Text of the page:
The U.N. atomic watchdog says Iran has continued to increase its stockpile of highly enriched uranium that could be used to make nuclear weapons in contravention of a 2015 accord with world powers that was meant to contain Tehran’s nuclear program
VIENNA — The U.N. atomic watchdog said on Tuesday that Iran has continued to increase its stockpile of highly enriched uranium that could be used to make nuclear weapons in contravention of a 2015 accord with world powers that was meant to contain Tehran’s nuclear program.
The International Atomic Energy Agency also told member states in its confidential quarterly report Tuesday that its verification and monitoring activities have been “seriously undermined” since February by Iran’s refusal to let inspectors access IAEA monitoring equipment.
The Vienna-based agency told members that its confidence in properly assessing Iran’s activities – what it called the “continuity of knowledge” – was declining over time and that would continue “unless the situation is immediately rectified by Iran”.
The IAEA said certain monitoring and surveillance equipment cannot be left for more than three months without being serviced. It was provided with access this month to four surveillance cameras installed at one site, but one of the cameras had been destroyed and a second had been severely damaged, the agency said.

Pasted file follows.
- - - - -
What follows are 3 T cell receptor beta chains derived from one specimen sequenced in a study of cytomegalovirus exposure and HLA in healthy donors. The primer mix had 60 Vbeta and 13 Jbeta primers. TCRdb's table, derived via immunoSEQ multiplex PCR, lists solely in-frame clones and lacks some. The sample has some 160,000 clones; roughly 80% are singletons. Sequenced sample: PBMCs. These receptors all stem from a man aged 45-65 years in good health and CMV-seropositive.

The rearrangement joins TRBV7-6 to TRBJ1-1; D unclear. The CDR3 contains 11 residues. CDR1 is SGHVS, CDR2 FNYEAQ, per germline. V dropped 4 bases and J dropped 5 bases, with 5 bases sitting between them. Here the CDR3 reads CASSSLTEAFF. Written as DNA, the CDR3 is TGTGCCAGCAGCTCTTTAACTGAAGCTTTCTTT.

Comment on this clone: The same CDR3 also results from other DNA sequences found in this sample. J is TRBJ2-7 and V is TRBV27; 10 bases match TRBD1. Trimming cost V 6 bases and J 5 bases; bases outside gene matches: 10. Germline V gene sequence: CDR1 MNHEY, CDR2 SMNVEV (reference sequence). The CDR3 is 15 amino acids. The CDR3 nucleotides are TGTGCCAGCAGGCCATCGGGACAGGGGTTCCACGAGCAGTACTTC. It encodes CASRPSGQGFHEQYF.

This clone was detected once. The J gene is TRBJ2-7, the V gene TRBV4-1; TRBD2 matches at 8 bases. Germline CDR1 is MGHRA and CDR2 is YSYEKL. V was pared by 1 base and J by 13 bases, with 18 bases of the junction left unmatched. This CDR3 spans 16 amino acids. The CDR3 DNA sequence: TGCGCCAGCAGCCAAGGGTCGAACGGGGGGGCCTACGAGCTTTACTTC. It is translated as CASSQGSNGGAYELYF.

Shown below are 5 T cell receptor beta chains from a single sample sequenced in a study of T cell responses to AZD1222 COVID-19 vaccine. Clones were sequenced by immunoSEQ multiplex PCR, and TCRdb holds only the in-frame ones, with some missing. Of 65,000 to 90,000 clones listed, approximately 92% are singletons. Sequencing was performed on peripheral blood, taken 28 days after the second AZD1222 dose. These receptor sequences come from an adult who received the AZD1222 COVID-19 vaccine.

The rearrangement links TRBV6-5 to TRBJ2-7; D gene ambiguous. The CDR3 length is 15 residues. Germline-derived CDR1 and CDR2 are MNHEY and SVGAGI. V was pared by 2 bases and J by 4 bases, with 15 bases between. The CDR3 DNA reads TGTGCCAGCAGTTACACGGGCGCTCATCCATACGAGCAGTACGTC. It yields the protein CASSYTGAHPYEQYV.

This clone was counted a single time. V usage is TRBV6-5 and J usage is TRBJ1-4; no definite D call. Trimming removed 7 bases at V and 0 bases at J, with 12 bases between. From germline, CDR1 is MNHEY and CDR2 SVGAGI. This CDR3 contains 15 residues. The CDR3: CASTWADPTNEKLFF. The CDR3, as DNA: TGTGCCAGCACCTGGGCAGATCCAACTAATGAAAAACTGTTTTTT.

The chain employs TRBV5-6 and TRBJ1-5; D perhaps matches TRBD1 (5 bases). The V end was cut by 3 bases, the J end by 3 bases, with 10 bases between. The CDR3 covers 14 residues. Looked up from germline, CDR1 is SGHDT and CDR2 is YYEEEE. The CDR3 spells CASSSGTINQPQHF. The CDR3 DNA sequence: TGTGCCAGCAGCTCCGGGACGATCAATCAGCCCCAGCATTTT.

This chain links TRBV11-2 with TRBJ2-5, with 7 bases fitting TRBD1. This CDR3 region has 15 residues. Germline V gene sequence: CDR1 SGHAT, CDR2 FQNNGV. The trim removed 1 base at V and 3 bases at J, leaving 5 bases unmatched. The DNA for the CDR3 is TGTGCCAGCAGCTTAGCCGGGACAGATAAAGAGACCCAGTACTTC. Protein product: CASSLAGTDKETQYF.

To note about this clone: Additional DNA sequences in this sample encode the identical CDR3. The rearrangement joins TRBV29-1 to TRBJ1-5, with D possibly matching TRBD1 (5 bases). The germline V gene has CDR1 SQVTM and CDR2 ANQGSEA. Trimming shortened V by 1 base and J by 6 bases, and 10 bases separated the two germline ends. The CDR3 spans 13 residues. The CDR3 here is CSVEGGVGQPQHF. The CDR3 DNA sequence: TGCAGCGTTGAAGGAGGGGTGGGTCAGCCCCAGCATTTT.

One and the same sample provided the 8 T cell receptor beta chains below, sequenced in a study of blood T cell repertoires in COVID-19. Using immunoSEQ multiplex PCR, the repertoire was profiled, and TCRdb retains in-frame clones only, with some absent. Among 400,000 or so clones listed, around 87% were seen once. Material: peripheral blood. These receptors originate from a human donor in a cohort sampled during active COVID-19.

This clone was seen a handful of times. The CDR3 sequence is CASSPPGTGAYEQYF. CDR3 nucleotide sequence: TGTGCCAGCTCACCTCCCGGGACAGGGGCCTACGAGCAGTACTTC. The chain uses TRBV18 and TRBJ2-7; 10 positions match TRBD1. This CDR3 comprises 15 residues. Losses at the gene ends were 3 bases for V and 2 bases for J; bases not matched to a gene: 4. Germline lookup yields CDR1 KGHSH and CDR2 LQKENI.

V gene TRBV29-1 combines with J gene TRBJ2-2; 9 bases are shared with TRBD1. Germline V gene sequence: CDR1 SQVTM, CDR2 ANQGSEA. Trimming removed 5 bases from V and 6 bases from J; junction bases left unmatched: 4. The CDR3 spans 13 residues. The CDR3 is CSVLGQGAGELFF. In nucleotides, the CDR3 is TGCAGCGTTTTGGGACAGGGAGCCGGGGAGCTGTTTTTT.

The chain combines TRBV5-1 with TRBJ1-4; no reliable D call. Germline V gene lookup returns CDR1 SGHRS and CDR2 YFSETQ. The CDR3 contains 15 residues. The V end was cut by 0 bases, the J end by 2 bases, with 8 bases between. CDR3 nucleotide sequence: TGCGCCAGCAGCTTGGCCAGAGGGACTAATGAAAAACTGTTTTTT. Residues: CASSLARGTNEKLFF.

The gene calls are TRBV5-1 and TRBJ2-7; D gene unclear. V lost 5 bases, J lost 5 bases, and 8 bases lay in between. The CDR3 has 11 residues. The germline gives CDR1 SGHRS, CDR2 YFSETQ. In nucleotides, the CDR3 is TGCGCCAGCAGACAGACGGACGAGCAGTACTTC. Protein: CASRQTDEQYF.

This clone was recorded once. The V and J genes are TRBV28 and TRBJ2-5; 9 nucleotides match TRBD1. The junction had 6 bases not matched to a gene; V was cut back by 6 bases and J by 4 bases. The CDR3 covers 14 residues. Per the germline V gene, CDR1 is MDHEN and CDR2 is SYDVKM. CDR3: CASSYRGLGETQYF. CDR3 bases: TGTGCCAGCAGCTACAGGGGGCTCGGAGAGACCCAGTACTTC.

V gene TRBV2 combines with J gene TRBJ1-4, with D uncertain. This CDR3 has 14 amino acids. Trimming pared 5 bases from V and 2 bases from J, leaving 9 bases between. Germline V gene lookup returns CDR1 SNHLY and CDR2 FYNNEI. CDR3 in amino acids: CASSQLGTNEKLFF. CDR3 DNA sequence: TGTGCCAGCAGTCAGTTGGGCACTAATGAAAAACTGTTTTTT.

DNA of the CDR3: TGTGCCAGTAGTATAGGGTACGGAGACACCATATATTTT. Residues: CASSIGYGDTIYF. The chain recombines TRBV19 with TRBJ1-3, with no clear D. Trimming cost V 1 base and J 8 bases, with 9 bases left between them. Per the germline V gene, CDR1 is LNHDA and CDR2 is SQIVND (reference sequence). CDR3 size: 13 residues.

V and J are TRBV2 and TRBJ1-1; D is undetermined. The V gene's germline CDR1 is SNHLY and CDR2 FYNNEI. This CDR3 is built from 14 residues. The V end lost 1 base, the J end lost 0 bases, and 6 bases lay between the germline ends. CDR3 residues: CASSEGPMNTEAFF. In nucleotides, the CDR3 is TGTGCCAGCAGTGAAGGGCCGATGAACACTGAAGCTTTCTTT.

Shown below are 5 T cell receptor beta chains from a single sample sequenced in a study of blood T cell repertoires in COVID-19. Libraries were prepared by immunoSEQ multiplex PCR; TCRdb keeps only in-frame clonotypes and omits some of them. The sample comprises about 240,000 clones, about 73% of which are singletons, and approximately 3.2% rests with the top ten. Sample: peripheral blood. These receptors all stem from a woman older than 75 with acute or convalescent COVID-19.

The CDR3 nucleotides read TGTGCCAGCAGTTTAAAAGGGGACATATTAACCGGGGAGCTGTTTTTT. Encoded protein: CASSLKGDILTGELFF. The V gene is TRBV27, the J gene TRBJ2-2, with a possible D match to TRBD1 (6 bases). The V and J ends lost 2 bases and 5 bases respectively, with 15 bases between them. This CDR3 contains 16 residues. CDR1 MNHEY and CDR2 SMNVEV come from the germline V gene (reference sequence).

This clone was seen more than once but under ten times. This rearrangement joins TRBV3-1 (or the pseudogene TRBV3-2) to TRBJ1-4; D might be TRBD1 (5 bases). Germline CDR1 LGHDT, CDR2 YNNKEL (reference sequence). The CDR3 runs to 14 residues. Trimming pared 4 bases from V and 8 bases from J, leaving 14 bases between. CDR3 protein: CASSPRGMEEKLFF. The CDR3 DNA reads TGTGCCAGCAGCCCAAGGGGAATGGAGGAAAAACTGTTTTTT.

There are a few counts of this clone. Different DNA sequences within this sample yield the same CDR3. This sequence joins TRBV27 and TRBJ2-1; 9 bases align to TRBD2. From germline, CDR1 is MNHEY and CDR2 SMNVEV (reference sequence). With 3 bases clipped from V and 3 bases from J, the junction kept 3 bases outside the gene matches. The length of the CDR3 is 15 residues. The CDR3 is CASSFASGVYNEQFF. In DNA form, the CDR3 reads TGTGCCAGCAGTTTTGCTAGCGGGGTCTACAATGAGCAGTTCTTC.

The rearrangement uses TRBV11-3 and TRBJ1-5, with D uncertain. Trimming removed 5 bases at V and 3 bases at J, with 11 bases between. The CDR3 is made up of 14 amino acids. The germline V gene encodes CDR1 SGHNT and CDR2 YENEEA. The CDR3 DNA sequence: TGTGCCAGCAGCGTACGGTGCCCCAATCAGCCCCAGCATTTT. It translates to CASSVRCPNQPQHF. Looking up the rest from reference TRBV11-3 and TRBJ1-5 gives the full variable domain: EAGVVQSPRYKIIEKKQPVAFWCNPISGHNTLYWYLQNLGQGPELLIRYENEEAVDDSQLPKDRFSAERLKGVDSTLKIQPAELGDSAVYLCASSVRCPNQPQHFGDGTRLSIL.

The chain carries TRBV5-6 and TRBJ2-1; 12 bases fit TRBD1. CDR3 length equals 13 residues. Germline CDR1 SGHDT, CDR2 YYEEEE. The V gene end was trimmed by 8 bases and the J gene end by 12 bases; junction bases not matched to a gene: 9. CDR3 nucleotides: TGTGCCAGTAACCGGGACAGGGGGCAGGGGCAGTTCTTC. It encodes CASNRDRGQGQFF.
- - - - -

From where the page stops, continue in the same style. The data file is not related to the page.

Its director-general, Rafael Mariano Grossis, said he was willing to travel to Iran to meet the recently elected government for talks.
The agency said it estimates Iran’s stock of uranium enriched to up to 60% fissile purity at 10 kilograms, an increase of 7.6 kilograms since May, while the country’s stockpile of uranium enriched to up to 20% fissile purity is now estimated at 84.3 kilograms, up from 62.8 kilograms three months earlier.
Iran’s total stock of uranium is estimated at 2441.3 kilograms as of Aug. 30, down from 3241 kilograms on May 22, the agency said.
Tehran is only permitted to stockpile 202.8 kilograms of uranium under the nuclear deal known as the Joint Comprehensive Plan of Action, or JCPOA, which promises Iran economic incentives in exchange for limits on its nuclear program, and is meant to prevent Tehran from developing a nuclear bomb.
Tehran’s strategy of deliberately violating the deal is seen as an attempt to put pressure particularly on Europe to provide it with incentives to offset crippling American sanctions re-imposed after the U.S. pullout.